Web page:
Being there early is essential! Later in the morning, carloads of tourists roam the place. Even before the selling began, the round podium in the center of the roofed-in arena was filled with men dressed in white Dishdasha, looking elegant and important. A sudden noise of shuffling feet announced the selling and the crowd of humans and animals in the circle started moving. Soon the noise increased, as the men were calling out the price and touting the qualities of the goats, which they were dragging or carrying around this base.
As more people arrived, the goats and their owners ended up pushing their way through a human corridor. Like most of Oman’s pubic life, this was a men’s affair, except of a small group of women wearing Burkas, small masks covering their forehead, nose and cheeks. Cool like icicles they sat in the sand and threw little pebbles after the sellers if the wanted their attention. Once an animal seemed worth a closer look, it was thoroughly inspected. Searching hands grouped their testicles, the flesh on their backs, their mouths, even their teeth, only to turn it down for the offered price. Bargaining was serious! Especially women buyers acted very dismissive towards the sellers. Eventually some goats changed owner and were tied to poles outside the arena. Some tourists came with very young children who desperately kept stroking the baby lambs, as if to comfort the doomed creature, a heart-breaking scene.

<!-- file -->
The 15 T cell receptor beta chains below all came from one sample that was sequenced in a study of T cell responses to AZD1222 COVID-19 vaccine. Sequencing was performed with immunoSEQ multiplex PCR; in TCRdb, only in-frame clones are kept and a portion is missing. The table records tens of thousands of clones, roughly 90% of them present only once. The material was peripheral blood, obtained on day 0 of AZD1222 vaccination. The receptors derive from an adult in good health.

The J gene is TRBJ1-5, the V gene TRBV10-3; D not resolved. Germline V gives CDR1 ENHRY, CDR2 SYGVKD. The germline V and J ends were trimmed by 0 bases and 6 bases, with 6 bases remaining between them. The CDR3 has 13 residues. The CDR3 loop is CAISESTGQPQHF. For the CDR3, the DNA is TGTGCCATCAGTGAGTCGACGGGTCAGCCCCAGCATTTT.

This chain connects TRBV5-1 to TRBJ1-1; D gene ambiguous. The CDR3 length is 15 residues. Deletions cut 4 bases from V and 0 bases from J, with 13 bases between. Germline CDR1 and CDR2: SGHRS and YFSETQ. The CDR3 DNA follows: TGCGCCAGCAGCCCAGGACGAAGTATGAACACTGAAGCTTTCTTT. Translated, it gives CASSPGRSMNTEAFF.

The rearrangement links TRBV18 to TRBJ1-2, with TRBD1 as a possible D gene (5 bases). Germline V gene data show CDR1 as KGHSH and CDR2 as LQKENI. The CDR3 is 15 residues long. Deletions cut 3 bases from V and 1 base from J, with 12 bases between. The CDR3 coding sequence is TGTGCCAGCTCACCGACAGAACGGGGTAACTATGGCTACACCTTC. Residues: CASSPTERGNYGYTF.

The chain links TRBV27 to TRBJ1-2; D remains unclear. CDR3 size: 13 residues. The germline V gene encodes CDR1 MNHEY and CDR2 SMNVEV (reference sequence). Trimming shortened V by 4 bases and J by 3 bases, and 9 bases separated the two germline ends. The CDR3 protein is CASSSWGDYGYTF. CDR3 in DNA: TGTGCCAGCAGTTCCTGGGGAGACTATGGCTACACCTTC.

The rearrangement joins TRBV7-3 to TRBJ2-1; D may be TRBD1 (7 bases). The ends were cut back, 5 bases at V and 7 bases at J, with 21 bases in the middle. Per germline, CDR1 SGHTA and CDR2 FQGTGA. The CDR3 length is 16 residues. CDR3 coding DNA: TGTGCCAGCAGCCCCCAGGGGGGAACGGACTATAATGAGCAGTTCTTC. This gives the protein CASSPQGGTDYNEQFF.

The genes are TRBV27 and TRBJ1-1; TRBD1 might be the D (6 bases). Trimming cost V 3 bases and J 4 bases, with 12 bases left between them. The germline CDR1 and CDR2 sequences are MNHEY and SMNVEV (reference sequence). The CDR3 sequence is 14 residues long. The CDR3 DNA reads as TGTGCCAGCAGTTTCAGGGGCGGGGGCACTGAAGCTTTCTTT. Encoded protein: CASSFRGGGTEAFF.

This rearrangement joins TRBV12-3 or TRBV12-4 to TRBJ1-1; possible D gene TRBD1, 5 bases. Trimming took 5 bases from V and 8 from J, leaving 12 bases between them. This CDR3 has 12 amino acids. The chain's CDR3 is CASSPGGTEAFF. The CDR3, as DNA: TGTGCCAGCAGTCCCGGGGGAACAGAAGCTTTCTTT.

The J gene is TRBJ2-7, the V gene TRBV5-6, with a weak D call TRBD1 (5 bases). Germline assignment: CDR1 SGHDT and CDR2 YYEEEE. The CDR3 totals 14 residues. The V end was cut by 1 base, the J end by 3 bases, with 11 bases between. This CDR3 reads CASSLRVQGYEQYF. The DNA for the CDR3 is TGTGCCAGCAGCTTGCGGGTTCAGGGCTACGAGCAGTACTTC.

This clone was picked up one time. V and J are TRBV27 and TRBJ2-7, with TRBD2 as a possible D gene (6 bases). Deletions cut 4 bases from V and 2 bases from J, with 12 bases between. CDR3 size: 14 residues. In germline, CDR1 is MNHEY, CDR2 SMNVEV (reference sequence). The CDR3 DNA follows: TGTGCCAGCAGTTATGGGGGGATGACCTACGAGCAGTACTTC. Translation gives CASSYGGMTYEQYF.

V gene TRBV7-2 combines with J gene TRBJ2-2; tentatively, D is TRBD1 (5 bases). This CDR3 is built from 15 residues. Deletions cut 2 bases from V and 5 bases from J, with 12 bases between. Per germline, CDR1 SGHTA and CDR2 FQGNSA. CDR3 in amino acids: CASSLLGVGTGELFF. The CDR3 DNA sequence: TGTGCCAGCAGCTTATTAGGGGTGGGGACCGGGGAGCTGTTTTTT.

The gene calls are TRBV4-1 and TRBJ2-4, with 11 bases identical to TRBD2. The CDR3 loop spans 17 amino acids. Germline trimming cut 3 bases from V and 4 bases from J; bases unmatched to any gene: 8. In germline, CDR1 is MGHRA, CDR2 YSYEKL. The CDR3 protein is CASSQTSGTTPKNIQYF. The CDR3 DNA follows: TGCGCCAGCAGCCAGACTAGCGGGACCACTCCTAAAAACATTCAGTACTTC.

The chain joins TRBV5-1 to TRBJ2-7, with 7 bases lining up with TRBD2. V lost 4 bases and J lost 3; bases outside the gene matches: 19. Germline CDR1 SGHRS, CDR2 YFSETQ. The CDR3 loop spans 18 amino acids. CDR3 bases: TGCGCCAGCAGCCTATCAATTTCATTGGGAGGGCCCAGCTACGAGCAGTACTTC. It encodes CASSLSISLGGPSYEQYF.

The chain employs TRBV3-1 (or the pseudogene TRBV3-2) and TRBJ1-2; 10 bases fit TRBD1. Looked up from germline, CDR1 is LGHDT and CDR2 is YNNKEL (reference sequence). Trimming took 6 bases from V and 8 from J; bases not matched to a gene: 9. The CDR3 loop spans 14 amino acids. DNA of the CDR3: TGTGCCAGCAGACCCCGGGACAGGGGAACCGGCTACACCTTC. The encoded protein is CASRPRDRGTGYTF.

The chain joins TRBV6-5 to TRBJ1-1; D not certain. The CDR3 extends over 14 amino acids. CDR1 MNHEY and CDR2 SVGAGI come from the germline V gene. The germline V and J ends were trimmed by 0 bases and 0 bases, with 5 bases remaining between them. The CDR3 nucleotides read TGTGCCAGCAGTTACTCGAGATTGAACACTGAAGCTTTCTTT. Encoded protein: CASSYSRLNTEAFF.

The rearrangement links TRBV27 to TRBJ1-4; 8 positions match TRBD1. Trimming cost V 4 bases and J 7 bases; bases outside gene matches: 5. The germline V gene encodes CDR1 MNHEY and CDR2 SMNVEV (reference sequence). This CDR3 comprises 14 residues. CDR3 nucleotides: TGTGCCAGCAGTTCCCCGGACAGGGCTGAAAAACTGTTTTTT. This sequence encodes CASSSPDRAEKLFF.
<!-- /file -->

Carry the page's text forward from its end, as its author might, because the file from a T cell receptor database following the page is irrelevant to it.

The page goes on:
Except these rare gestures of sympathy, this is all business. Money is handed back and forth – a small goat goes for around 100 Euro, a big one for about 600. Once sold, they are thrown onto the back of a pick-up truck to find their destiny.
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